Sadly Joe passed away in 2013 and with him the man who had a vision and who transformed astronomy into awareness for the general public of this interesting subject. Joe had been at the forefront since the early 1960s in which he had a TV program on the GBC, which he hosted every week. His friends fondly called him “el hombre de las estrellas” (translation: "the man of the stars") and which he privately liked. For me he was my mentor and also a father and a friend and for that reason I have promised myself not to let his legacy die. 

Although Joe was the driving force in all of this there was a team of members that made it work. We had Leslie Lester, then the Director of Education, with his background in Physics and which he fought to have Astronomy in the curriculum as an O-Level subject and succeeded. His lectures on the subject for those who wanted to take the exam were incredible. Charlie Beanland, who loved astrophotography and helped beginners find their way across the heavens. Ana Russo, with her vast knowledge of comets and her incredible enthusiasm. Also Ian Bishop, who always helped us get the talks working by organising the allocation of the Charles Hunt Room and setting the overhead projector and video. Since then and until now; Christian Limacher whose graphic and computer expertise lights up the meetings and since the age of 10 has been a member and helped immensely. Joe Gonzalez, who was our Treasurer, and webmaster and always keen to roll up his sleeves and get working for the betterment of this hobby that he loves. Last but by no means least, Kevin Desoisa, another strong participant and one of the most important players in this Society who has always been there promoting the GAS and as Secretary, getting the contacts and organising the meetings. Without him the GAS would not exist.

Recently we have had the help of new up and coming members. Kayron Mercieca, whose incredible work in astrophotography is unrivaled here in Gibraltar and may I add, in a few other places on Earth (Kayron was a finalist in Astrophotographer of the Year 2013). Tom Toughill, whose educational aspect of Astronomy will help the youth and members alike. Also a young Einstein, Mark Montegriffo, who was co-opted as Junior President of GAS and I am sure will be an asset for us and a torch bearer for astronomy in general now and in the near future.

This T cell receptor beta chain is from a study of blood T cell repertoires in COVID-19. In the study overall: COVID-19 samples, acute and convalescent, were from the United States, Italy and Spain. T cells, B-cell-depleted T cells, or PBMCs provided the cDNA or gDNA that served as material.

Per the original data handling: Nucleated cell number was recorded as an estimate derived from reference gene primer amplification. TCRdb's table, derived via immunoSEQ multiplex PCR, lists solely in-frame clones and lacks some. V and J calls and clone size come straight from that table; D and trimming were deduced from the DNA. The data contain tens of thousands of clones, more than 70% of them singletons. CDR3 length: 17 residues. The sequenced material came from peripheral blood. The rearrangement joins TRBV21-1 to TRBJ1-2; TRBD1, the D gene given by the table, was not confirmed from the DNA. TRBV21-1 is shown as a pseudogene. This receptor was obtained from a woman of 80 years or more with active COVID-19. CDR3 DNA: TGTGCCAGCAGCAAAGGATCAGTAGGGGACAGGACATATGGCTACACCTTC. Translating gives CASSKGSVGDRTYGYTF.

In 2013 we have had three successful outings. From Comet PanSTARRS to the Near-Earth Object which was advertised in the media and proved a much hyped and talked about event locally and internationally. In August we had the annual Perseids Meteor Shower, that although due to adverse weather conditions proved to be a non-event, but still we had over 300 people attending at the Catalan Bay car park, and which the Gibraltar Government kindly switched off the Northern Rock face lights to minimise the effects of light pollution and give us a dark sky.

What are our targets? First and foremost the main aims of the GAS are the promotion and dissemination of Astronomy in Gibraltar. That must always be kept in mind. On the educational aspect, try to have GCSE astronomy re-introduced into our curriculum at the boys' and girls' Comprehensive Schools and have lectures for the same. Moreover, maintain an Astrophotography section at beginner and experienced levels and provide general lectures on Astronomy once a month and outings based of the same theme of the talk the next day. 

In conclusion I would like to welcome all those of you interested in the subject to contribute on any topic related to the science and happily have you participate in any event dealing with astronomy. You are all welcome to have an impetus into our Society because in reality it is the science of all of us. Please feel free to constructively have a direct say on our matters and join in the ever-lasting debate of the origins of the Universe.

On behalf of my team, I welcome you all to the Gibraltar Astronomical Society. Clear skies to all. 

William Recagno
Gibraltar Astronomical Society

March 2014